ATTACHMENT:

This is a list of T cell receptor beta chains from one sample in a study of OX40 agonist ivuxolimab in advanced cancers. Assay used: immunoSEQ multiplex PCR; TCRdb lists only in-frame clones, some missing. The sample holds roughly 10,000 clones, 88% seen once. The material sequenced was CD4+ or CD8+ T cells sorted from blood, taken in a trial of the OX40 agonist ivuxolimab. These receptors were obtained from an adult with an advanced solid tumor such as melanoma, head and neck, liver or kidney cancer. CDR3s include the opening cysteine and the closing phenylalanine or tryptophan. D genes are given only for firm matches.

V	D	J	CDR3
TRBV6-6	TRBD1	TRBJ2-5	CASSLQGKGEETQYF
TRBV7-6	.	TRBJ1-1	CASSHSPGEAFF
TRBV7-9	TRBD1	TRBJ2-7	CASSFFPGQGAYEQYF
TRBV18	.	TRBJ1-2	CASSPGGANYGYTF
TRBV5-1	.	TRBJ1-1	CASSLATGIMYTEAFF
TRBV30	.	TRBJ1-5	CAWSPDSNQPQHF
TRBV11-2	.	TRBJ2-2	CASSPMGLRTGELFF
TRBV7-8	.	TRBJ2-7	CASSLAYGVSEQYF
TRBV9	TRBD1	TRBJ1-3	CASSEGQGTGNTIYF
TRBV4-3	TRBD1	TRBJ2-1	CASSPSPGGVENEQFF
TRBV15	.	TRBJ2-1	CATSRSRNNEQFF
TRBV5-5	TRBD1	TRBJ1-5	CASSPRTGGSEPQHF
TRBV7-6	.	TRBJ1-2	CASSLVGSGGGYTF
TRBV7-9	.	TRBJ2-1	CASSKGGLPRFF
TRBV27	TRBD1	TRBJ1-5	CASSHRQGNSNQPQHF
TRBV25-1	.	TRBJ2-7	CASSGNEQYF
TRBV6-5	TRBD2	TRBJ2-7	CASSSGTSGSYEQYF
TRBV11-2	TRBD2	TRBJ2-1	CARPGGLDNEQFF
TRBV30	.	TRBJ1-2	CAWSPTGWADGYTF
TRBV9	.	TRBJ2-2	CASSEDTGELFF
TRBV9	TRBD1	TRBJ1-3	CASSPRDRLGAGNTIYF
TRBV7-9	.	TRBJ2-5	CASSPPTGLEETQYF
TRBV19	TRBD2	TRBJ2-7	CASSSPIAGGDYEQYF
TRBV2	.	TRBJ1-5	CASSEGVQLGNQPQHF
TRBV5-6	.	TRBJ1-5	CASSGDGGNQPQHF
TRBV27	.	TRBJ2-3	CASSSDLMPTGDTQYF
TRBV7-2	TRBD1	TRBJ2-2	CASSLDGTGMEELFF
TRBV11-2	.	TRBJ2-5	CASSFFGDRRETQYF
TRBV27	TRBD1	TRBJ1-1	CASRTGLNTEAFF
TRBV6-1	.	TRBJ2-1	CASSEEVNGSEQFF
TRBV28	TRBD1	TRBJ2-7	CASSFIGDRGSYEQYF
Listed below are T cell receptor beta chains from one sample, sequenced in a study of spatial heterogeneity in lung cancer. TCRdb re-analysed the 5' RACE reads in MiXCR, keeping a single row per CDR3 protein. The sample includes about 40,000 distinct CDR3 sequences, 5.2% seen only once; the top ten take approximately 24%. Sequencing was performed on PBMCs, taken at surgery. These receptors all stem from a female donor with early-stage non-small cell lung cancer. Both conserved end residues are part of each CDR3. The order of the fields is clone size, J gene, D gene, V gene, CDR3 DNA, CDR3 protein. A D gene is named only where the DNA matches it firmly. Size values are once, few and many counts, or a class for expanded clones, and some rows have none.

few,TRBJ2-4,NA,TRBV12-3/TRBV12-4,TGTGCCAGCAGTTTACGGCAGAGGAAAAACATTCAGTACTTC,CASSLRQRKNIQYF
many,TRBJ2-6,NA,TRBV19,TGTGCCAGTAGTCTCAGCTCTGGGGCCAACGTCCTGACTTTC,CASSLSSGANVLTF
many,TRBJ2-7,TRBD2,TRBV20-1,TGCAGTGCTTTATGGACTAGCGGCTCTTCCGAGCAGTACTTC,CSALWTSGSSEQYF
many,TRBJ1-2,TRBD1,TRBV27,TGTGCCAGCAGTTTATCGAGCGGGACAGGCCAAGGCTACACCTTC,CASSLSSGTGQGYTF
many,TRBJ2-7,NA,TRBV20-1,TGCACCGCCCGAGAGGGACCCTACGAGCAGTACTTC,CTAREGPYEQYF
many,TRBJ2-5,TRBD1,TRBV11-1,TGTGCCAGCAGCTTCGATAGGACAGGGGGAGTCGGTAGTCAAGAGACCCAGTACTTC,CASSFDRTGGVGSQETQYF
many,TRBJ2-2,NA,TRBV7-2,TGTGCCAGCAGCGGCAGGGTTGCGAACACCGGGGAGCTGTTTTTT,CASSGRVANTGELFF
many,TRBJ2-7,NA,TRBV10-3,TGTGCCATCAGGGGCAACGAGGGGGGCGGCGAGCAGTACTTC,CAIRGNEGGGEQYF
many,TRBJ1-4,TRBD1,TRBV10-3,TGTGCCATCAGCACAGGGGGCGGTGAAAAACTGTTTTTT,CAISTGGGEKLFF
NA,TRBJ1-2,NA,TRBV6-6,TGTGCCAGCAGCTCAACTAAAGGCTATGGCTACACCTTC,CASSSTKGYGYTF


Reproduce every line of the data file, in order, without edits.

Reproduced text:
This is a list of T cell receptor beta chains from one sample in a study of OX40 agonist ivuxolimab in advanced cancers. Assay used: immunoSEQ multiplex PCR; TCRdb lists only in-frame clones, some missing. The sample holds roughly 10,000 clones, 88% seen once. The material sequenced was CD4+ or CD8+ T cells sorted from blood, taken in a trial of the OX40 agonist ivuxolimab. These receptors were obtained from an adult with an advanced solid tumor such as melanoma, head and neck, liver or kidney cancer. CDR3s include the opening cysteine and the closing phenylalanine or tryptophan. D genes are given only for firm matches.

V	D	J	CDR3
TRBV6-6	TRBD1	TRBJ2-5	CASSLQGKGEETQYF
TRBV7-6	.	TRBJ1-1	CASSHSPGEAFF
TRBV7-9	TRBD1	TRBJ2-7	CASSFFPGQGAYEQYF
TRBV18	.	TRBJ1-2	CASSPGGANYGYTF
TRBV5-1	.	TRBJ1-1	CASSLATGIMYTEAFF
TRBV30	.	TRBJ1-5	CAWSPDSNQPQHF
TRBV11-2	.	TRBJ2-2	CASSPMGLRTGELFF
TRBV7-8	.	TRBJ2-7	CASSLAYGVSEQYF
TRBV9	TRBD1	TRBJ1-3	CASSEGQGTGNTIYF
TRBV4-3	TRBD1	TRBJ2-1	CASSPSPGGVENEQFF
TRBV15	.	TRBJ2-1	CATSRSRNNEQFF
TRBV5-5	TRBD1	TRBJ1-5	CASSPRTGGSEPQHF
TRBV7-6	.	TRBJ1-2	CASSLVGSGGGYTF
TRBV7-9	.	TRBJ2-1	CASSKGGLPRFF
TRBV27	TRBD1	TRBJ1-5	CASSHRQGNSNQPQHF
TRBV25-1	.	TRBJ2-7	CASSGNEQYF
TRBV6-5	TRBD2	TRBJ2-7	CASSSGTSGSYEQYF
TRBV11-2	TRBD2	TRBJ2-1	CARPGGLDNEQFF
TRBV30	.	TRBJ1-2	CAWSPTGWADGYTF
TRBV9	.	TRBJ2-2	CASSEDTGELFF
TRBV9	TRBD1	TRBJ1-3	CASSPRDRLGAGNTIYF
TRBV7-9	.	TRBJ2-5	CASSPPTGLEETQYF
TRBV19	TRBD2	TRBJ2-7	CASSSPIAGGDYEQYF
TRBV2	.	TRBJ1-5	CASSEGVQLGNQPQHF
TRBV5-6	.	TRBJ1-5	CASSGDGGNQPQHF
TRBV27	.	TRBJ2-3	CASSSDLMPTGDTQYF
TRBV7-2	TRBD1	TRBJ2-2	CASSLDGTGMEELFF
TRBV11-2	.	TRBJ2-5	CASSFFGDRRETQYF
TRBV27	TRBD1	TRBJ1-1	CASRTGLNTEAFF
TRBV6-1	.	TRBJ2-1	CASSEEVNGSEQFF
TRBV28	TRBD1	TRBJ2-7	CASSFIGDRGSYEQYF
Listed below are T cell receptor beta chains from one sample, sequenced in a study of spatial heterogeneity in lung cancer. TCRdb re-analysed the 5' RACE reads in MiXCR, keeping a single row per CDR3 protein. The sample includes about 40,000 distinct CDR3 sequences, 5.2% seen only once; the top ten take approximately 24%. Sequencing was performed on PBMCs, taken at surgery. These receptors all stem from a female donor with early-stage non-small cell lung cancer. Both conserved end residues are part of each CDR3. The order of the fields is clone size, J gene, D gene, V gene, CDR3 DNA, CDR3 protein. A D gene is named only where the DNA matches it firmly. Size values are once, few and many counts, or a class for expanded clones, and some rows have none.

few,TRBJ2-4,NA,TRBV12-3/TRBV12-4,TGTGCCAGCAGTTTACGGCAGAGGAAAAACATTCAGTACTTC,CASSLRQRKNIQYF
many,TRBJ2-6,NA,TRBV19,TGTGCCAGTAGTCTCAGCTCTGGGGCCAACGTCCTGACTTTC,CASSLSSGANVLTF
many,TRBJ2-7,TRBD2,TRBV20-1,TGCAGTGCTTTATGGACTAGCGGCTCTTCCGAGCAGTACTTC,CSALWTSGSSEQYF
many,TRBJ1-2,TRBD1,TRBV27,TGTGCCAGCAGTTTATCGAGCGGGACAGGCCAAGGCTACACCTTC,CASSLSSGTGQGYTF
many,TRBJ2-7,NA,TRBV20-1,TGCACCGCCCGAGAGGGACCCTACGAGCAGTACTTC,CTAREGPYEQYF
many,TRBJ2-5,TRBD1,TRBV11-1,TGTGCCAGCAGCTTCGATAGGACAGGGGGAGTCGGTAGTCAAGAGACCCAGTACTTC,CASSFDRTGGVGSQETQYF
many,TRBJ2-2,NA,TRBV7-2,TGTGCCAGCAGCGGCAGGGTTGCGAACACCGGGGAGCTGTTTTTT,CASSGRVANTGELFF
many,TRBJ2-7,NA,TRBV10-3,TGTGCCATCAGGGGCAACGAGGGGGGCGGCGAGCAGTACTTC,CAIRGNEGGGEQYF
many,TRBJ1-4,TRBD1,TRBV10-3,TGTGCCATCAGCACAGGGGGCGGTGAAAAACTGTTTTTT,CAISTGGGEKLFF
NA,TRBJ1-2,NA,TRBV6-6,TGTGCCAGCAGCTCAACTAAAGGCTATGGCTACACCTTC,CASSSTKGYGYTF